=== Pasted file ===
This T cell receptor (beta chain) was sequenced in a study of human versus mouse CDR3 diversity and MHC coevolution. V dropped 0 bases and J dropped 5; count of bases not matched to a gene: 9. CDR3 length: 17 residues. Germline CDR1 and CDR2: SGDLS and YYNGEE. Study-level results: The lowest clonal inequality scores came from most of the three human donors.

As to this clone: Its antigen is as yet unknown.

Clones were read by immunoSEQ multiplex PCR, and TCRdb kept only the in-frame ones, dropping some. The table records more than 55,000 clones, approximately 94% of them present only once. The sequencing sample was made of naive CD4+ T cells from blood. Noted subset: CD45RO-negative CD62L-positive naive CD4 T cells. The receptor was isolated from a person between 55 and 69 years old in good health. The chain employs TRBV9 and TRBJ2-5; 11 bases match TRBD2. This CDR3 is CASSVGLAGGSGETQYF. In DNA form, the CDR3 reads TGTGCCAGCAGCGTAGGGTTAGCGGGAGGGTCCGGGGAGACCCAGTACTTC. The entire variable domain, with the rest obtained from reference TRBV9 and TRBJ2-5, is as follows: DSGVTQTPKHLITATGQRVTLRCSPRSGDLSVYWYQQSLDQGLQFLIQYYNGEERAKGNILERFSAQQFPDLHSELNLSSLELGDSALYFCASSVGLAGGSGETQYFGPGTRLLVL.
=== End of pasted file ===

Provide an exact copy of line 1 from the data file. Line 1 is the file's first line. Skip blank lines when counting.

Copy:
This T cell receptor (beta chain) was sequenced in a study of human versus mouse CDR3 diversity and MHC coevolution. V dropped 0 bases and J dropped 5; count of bases not matched to a gene: 9. CDR3 length: 17 residues. Germline CDR1 and CDR2: SGDLS and YYNGEE. Study-level results: The lowest clonal inequality scores came from most of the three human donors.